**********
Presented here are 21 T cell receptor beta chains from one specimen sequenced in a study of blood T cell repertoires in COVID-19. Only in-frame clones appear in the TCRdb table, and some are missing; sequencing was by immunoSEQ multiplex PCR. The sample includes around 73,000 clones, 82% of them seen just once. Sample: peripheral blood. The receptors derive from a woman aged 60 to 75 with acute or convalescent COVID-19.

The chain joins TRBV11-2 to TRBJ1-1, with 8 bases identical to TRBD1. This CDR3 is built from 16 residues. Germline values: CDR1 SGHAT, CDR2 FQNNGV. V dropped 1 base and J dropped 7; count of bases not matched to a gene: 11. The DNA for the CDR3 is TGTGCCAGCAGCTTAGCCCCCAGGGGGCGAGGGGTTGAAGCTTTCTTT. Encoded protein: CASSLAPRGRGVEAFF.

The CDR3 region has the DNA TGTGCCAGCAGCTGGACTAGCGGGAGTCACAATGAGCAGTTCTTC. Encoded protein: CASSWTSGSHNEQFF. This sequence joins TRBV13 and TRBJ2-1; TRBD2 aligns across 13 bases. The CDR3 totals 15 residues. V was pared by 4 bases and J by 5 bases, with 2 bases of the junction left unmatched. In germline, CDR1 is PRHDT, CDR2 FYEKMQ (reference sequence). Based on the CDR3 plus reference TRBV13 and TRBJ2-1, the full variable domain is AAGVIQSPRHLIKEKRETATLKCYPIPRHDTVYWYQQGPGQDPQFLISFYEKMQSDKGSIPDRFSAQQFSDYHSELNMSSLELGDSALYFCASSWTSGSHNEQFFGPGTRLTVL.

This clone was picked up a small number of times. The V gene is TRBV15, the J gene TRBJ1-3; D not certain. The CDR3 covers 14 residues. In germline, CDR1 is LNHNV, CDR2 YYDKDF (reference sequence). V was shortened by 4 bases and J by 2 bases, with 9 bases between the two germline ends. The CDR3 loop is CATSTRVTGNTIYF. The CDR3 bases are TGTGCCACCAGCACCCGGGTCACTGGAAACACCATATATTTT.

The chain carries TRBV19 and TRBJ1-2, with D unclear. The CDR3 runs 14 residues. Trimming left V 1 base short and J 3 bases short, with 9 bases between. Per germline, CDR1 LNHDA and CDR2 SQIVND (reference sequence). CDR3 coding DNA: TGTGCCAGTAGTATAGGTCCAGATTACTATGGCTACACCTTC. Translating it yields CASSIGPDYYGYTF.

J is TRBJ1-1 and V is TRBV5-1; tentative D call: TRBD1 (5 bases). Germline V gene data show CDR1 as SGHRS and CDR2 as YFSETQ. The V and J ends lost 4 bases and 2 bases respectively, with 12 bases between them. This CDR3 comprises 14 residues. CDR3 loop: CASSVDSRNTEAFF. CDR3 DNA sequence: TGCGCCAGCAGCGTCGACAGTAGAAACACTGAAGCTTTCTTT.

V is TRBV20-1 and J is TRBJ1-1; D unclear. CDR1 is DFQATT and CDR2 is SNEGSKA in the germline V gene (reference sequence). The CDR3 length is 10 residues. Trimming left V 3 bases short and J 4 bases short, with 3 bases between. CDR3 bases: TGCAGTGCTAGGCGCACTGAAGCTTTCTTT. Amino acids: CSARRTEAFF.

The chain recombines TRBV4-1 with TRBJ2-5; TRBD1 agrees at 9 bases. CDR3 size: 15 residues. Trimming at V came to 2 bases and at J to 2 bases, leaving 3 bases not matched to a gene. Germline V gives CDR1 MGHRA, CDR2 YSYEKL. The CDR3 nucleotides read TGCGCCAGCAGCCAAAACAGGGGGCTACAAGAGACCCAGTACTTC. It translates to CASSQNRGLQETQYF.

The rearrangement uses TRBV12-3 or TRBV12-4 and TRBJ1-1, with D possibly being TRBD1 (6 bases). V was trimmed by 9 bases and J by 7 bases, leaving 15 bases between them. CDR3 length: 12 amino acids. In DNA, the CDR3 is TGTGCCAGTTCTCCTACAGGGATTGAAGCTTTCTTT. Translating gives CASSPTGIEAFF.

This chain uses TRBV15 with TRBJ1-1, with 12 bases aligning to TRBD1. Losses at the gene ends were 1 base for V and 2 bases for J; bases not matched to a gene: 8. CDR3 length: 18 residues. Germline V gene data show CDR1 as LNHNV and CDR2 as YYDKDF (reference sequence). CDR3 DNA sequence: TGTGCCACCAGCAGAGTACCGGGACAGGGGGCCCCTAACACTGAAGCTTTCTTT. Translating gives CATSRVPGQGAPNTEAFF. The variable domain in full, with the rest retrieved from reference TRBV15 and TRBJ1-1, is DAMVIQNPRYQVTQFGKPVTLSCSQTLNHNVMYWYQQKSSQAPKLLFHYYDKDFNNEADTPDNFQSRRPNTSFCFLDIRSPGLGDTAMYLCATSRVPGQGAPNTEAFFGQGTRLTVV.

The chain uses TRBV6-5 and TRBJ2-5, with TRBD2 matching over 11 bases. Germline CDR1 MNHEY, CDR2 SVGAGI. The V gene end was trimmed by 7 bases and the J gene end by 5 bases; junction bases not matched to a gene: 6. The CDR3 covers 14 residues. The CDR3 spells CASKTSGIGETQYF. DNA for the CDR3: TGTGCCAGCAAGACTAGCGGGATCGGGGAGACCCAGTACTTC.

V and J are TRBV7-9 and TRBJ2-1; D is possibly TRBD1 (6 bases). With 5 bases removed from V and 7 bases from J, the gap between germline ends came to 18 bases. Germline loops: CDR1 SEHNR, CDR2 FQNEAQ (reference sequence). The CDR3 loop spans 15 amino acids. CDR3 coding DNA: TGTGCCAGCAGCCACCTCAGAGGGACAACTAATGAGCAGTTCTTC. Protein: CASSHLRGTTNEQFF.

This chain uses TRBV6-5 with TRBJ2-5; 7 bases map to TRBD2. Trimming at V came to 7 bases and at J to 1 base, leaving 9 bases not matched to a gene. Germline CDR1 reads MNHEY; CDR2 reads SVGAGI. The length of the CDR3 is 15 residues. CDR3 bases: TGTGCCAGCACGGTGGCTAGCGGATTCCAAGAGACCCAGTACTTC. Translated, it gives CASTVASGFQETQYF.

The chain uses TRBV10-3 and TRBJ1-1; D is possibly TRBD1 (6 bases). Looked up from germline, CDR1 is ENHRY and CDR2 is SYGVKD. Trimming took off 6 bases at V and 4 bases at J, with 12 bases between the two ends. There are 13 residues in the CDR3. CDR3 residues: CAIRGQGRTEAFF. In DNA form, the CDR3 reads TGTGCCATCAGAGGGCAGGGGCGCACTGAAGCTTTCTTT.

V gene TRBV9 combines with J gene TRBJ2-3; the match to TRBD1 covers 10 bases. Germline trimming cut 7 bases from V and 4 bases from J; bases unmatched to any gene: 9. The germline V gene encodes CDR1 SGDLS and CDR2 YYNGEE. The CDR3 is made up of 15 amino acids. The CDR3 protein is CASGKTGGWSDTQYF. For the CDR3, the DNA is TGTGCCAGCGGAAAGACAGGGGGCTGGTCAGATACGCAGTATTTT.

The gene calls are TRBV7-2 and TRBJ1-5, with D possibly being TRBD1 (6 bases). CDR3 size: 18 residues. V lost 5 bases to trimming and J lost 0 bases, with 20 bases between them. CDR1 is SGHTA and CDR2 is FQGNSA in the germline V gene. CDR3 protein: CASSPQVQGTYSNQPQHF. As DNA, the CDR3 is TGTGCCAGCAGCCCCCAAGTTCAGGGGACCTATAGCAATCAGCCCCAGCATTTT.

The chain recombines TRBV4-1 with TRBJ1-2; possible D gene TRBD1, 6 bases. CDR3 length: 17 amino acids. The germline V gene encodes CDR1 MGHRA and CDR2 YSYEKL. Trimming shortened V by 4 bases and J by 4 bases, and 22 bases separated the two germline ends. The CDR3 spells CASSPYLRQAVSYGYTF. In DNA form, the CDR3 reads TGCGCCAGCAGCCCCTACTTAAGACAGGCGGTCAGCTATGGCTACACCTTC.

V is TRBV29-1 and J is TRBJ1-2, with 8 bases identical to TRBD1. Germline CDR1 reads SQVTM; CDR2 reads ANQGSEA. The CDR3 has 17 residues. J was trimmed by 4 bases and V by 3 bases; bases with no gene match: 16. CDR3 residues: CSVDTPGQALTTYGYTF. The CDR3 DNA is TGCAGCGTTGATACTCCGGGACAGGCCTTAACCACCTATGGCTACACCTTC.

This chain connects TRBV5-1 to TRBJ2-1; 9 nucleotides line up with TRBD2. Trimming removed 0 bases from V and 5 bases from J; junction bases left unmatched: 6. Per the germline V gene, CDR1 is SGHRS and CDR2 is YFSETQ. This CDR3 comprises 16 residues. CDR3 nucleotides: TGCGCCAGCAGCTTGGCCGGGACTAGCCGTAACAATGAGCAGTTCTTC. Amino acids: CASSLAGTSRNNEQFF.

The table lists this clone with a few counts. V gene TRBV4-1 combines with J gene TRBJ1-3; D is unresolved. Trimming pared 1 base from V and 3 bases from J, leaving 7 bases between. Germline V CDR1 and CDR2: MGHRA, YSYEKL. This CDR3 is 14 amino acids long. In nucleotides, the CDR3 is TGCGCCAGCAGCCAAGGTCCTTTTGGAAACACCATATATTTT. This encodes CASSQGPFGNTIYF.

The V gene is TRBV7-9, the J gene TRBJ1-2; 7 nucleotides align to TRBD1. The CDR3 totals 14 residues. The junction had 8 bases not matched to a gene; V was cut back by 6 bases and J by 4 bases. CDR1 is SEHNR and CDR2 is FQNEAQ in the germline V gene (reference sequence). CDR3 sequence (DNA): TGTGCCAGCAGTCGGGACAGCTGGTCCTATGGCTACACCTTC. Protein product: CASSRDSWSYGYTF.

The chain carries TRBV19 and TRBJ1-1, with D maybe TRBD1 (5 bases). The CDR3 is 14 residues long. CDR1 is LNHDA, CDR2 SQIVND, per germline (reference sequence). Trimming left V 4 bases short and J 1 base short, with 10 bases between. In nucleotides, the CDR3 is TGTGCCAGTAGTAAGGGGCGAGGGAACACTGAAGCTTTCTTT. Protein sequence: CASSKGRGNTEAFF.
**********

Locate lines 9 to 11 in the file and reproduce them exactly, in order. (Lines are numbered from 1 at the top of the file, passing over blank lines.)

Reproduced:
The rearrangement uses TRBV12-3 or TRBV12-4 and TRBJ1-1, with D possibly being TRBD1 (6 bases). V was trimmed by 9 bases and J by 7 bases, leaving 15 bases between them. CDR3 length: 12 amino acids. In DNA, the CDR3 is TGTGCCAGTTCTCCTACAGGGATTGAAGCTTTCTTT. Translating gives CASSPTGIEAFF.

This chain uses TRBV15 with TRBJ1-1, with 12 bases aligning to TRBD1. Losses at the gene ends were 1 base for V and 2 bases for J; bases not matched to a gene: 8. CDR3 length: 18 residues. Germline V gene data show CDR1 as LNHNV and CDR2 as YYDKDF (reference sequence). CDR3 DNA sequence: TGTGCCACCAGCAGAGTACCGGGACAGGGGGCCCCTAACACTGAAGCTTTCTTT. Translating gives CATSRVPGQGAPNTEAFF. The variable domain in full, with the rest retrieved from reference TRBV15 and TRBJ1-1, is DAMVIQNPRYQVTQFGKPVTLSCSQTLNHNVMYWYQQKSSQAPKLLFHYYDKDFNNEADTPDNFQSRRPNTSFCFLDIRSPGLGDTAMYLCATSRVPGQGAPNTEAFFGQGTRLTVV.

The chain uses TRBV6-5 and TRBJ2-5, with TRBD2 matching over 11 bases. Germline CDR1 MNHEY, CDR2 SVGAGI. The V gene end was trimmed by 7 bases and the J gene end by 5 bases; junction bases not matched to a gene: 6. The CDR3 covers 14 residues. The CDR3 spells CASKTSGIGETQYF. DNA for the CDR3: TGTGCCAGCAAGACTAGCGGGATCGGGGAGACCCAGTACTTC.